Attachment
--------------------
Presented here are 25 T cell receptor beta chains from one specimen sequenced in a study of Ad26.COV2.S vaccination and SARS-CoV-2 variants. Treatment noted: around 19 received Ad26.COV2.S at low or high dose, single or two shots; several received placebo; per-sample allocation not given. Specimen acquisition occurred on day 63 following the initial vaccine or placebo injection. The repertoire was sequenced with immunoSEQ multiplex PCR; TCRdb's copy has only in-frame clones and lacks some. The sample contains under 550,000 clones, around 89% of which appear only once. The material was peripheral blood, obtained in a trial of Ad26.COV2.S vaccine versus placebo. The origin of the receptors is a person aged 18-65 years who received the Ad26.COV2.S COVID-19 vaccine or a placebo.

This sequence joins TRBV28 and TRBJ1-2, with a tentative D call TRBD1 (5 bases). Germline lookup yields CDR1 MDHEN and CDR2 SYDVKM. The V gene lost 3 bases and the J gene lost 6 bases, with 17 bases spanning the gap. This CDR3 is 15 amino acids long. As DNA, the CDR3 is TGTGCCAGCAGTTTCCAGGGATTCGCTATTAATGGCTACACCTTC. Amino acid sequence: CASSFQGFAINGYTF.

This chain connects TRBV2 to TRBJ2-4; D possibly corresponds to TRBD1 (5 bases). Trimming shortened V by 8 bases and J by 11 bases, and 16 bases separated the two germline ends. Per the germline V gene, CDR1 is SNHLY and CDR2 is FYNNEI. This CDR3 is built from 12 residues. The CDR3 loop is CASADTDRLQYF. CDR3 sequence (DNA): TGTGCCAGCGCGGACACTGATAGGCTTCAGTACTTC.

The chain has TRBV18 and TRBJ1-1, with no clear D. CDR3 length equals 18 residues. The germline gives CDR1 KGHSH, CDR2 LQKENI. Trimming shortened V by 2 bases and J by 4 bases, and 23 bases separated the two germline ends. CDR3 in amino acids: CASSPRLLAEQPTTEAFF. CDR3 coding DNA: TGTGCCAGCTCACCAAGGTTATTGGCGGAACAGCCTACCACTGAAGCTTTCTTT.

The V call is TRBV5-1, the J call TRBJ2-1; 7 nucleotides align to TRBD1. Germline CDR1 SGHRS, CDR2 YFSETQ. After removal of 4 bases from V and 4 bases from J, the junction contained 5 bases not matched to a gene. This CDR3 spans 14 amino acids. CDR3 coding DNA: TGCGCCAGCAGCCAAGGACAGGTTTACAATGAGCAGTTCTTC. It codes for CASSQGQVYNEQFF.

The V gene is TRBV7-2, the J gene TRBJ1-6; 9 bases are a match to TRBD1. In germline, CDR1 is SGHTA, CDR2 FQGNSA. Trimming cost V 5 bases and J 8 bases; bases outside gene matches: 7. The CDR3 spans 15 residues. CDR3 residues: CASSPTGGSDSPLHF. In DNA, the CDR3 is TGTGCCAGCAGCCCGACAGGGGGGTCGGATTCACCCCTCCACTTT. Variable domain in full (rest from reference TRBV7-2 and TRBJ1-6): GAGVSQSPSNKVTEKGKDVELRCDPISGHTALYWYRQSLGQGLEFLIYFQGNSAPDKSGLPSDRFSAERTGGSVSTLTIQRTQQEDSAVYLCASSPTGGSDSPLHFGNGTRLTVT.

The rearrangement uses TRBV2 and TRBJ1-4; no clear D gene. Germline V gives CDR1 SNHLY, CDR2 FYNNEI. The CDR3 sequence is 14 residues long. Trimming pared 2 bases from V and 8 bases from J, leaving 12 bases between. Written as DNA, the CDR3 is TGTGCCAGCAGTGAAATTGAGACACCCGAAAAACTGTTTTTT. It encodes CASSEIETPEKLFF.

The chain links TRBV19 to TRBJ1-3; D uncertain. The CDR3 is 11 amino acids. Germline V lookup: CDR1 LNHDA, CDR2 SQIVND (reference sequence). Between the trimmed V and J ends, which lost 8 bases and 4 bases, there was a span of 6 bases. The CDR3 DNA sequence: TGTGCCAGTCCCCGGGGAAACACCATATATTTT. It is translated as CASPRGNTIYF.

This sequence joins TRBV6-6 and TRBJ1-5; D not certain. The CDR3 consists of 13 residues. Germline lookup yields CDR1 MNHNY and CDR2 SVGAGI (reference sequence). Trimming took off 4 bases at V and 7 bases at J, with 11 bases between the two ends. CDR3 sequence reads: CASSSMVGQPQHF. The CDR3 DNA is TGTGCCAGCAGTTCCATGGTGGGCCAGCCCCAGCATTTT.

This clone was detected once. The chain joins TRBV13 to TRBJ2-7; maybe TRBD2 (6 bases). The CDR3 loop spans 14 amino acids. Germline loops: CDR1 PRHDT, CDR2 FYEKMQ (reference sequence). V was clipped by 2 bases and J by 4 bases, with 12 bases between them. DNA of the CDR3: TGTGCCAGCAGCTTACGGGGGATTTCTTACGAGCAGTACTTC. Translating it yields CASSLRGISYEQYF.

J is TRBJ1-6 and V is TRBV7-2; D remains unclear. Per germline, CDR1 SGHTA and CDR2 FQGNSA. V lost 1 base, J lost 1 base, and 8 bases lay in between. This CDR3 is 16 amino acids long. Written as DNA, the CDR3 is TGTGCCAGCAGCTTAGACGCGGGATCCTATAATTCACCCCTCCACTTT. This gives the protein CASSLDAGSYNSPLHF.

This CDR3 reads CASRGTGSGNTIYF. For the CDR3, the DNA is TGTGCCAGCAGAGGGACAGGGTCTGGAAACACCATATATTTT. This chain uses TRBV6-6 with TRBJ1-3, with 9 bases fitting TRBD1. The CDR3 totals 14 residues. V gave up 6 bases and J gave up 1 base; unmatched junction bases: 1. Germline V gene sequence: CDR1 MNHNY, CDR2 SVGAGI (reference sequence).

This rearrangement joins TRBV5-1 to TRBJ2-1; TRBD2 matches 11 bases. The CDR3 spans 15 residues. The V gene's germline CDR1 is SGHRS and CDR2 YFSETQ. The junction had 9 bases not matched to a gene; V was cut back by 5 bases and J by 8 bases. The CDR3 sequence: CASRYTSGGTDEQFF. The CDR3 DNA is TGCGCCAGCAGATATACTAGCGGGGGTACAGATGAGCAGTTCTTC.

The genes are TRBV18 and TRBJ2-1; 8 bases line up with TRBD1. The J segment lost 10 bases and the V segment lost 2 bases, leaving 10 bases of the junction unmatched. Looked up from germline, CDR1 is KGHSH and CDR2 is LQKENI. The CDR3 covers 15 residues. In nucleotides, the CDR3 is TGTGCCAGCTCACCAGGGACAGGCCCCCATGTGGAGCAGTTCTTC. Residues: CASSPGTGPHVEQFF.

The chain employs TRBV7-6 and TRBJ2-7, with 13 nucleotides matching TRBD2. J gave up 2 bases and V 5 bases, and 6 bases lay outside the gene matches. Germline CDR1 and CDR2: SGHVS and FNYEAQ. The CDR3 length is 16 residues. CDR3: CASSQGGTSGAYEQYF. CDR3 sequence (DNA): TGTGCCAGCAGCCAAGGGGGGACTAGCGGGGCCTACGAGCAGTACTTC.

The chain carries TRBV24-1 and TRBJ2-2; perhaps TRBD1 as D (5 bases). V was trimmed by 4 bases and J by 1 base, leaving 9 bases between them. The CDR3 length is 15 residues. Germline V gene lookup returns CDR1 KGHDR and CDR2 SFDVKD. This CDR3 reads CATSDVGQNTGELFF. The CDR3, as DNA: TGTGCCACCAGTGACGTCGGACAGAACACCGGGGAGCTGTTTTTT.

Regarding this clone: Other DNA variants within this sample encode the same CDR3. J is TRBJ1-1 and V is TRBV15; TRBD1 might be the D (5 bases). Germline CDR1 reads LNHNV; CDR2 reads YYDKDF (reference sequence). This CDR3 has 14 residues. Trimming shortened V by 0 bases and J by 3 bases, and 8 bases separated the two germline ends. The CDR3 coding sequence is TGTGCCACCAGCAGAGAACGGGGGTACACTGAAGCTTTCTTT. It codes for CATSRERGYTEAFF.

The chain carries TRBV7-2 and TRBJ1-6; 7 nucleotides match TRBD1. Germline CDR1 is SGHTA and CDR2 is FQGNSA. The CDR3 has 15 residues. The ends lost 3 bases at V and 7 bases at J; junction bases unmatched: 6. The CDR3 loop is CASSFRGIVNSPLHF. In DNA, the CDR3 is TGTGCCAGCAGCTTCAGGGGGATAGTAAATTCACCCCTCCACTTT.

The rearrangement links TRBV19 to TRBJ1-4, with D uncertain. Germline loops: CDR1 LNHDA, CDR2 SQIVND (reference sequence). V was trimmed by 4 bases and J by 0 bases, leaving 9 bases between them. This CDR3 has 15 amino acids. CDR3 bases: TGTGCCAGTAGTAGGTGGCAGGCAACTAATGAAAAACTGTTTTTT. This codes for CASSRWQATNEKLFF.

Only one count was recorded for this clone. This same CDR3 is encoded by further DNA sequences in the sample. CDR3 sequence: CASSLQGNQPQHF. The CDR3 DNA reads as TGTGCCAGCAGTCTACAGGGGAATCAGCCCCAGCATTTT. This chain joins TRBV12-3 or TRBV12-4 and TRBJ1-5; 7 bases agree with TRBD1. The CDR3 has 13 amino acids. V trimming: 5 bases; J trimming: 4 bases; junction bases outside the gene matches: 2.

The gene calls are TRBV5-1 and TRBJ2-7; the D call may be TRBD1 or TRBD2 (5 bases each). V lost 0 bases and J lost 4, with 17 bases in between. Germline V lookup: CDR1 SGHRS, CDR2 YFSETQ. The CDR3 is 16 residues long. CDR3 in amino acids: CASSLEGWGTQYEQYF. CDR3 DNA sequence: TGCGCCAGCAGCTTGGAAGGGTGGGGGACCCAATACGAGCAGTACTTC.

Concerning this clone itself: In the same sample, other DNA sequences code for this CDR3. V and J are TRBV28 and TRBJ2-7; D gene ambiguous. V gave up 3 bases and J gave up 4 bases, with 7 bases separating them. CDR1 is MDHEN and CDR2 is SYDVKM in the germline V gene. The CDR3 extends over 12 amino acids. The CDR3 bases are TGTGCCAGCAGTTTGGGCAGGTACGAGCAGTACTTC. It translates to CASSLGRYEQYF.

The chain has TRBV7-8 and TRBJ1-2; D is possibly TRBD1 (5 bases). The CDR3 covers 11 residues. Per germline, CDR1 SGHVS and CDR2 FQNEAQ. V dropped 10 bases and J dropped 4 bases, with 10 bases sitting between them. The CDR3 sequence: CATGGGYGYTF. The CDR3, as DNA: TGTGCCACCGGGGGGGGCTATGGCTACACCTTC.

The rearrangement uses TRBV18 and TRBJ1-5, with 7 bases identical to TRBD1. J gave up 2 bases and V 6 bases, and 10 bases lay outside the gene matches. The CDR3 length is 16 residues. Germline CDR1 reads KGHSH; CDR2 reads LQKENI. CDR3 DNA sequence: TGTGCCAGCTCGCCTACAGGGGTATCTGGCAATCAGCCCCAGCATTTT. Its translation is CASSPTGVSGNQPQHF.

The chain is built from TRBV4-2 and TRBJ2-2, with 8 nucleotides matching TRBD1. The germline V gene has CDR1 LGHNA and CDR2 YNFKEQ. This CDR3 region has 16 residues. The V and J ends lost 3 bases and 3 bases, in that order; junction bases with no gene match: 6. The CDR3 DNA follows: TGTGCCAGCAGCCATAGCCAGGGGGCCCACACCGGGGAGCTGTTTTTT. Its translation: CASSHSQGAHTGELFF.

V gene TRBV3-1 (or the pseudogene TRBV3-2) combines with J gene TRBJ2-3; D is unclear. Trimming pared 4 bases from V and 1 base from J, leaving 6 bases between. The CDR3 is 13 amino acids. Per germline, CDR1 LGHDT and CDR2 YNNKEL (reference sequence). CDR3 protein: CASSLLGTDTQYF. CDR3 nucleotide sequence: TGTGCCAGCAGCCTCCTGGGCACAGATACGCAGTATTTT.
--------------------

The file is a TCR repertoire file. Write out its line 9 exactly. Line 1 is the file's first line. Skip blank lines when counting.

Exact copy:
This sequence joins TRBV6-6 and TRBJ1-5; D not certain. The CDR3 consists of 13 residues. Germline lookup yields CDR1 MNHNY and CDR2 SVGAGI (reference sequence). Trimming took off 4 bases at V and 7 bases at J, with 11 bases between the two ends. CDR3 sequence reads: CASSSMVGQPQHF. The CDR3 DNA is TGTGCCAGCAGTTCCATGGTGGGCCAGCCCCAGCATTTT.